Tuition fees: The true cost of education (Part 1)

It’s back to school season again and we can dream about our children’s future, which often includes a post-secondary education. But, how do we pay for it? An RESP could be the answer.

When the Registered Education Savings Program (RESP) was first introduced in 1972, I was just out of elementary school. I worked for nearly a year between Quebec’s CEGEP program and my first year at university, since I couldn’t count on financial help from my parents. I was lucky enough to move up the scholarship recipient list at McGill University from two small scholarships to what turned out to be a full scholarship covering most of my undergraduate degree costs. Together with summer job earnings, I was able to graduate debt-free. I started working full-time one week after graduation. After going back to school eight years later to get my accounting designation, I came to Toronto for three days of job hunting. I had 14 interviews and seven job offers.

What a different world my teenage son and all of our children live in today. I’m not sure I would trade places with them. University tuition costs are climbing faster than inflation, and although university graduates still out-earn those without post-secondary education, too many graduates find themselves underemployed or in precarious contract employment without stability and benefits. Despite this often difficult employment picture, a post-secondary degree is still the goal of many parents and students. Looking forward, the literacy and numeracy skills that will be required for most new jobs (estimated at up to 75 per cent of new jobs created in Ontario today, for instance) will require a post-secondary education.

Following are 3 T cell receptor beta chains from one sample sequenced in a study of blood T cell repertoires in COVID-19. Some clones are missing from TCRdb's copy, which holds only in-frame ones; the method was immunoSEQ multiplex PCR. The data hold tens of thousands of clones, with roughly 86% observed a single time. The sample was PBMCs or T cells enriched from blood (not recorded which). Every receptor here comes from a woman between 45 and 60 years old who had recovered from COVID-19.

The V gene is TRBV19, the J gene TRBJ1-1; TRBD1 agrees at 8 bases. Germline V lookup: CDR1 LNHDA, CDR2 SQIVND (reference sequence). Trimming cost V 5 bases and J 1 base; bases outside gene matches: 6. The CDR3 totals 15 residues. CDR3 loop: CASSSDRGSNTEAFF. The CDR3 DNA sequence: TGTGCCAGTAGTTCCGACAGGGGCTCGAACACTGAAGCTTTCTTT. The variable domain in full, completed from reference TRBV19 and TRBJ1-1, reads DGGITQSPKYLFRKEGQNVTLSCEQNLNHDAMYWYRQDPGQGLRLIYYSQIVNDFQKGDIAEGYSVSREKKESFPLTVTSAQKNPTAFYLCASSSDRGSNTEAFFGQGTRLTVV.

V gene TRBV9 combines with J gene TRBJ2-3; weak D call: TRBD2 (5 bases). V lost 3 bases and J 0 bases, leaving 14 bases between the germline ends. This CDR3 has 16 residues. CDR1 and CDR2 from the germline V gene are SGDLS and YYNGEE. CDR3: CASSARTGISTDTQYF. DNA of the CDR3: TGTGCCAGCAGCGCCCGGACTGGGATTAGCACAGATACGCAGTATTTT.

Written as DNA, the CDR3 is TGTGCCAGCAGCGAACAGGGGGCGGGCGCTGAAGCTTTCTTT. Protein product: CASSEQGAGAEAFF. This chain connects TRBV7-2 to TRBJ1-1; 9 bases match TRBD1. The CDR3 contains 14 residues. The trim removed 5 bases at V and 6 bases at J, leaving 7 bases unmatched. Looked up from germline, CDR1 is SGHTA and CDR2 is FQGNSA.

National average undergraduate tuition fees are expected to be close to $7,500 per year for the 2016-2017 academic year. Add in other costs and residence away from home. and the cost of a four-year undergraduate degree can hit $60-80,000. Here is a link to just one post-secondary cost calculator. You can also find one on most of the big banks’ websites. 

Average student debt on graduation from university is estimated at close to $37,000, including all forms of student loans.

An RESP can go a long way to helping your children achieve their education goals without the burden of significant debt. All you need to start an RESP for your child or children is a Social Insurance Number (SIN) for both you and your child. There are a number of different types of plans. The federal government assists parents by matching 20 per cent of their contributions to an RESP to a maximum of $500 per year. This government contribution is called the Canada Education Savings Grant (CESG). Several provinces also have their own plans, and the government contribution can be higher if your income is low. A $2,500 annual contribution to an RESP will maximize the available CESG. Sacrifice one latte a day and you are close to halfway there. Here is an article that explains in plain language the key features of the RESP.

I think most would agree that investing in our children’s future is a worthy endeavour. And, in this age of rock-bottom interest rates and stock market volatility, where else can you get a guaranteed 20 per cent return on your investment?

In the second part of this post, I will look at how the tax system can help alleviate some of the sting of the cost of post-secondary education.

Keep the conversation going

How will your children’s post-secondary education costs be paid for?  Post a comment below.


The views and opinions expressed in this article are those of the author and do not necessarily reflect that of CPA Canada.

About the Author

Ann Hebert, CPA, CA

Ann is a practicing professional accountant in Toronto. She has worked with Invesco Canada Ltd. in a number of positions since June 1994, and has been assistant vice-president of Corporate Taxation since 2002. Ann is passionate about financial literacy and contributing to Canadians’ financial knowledge.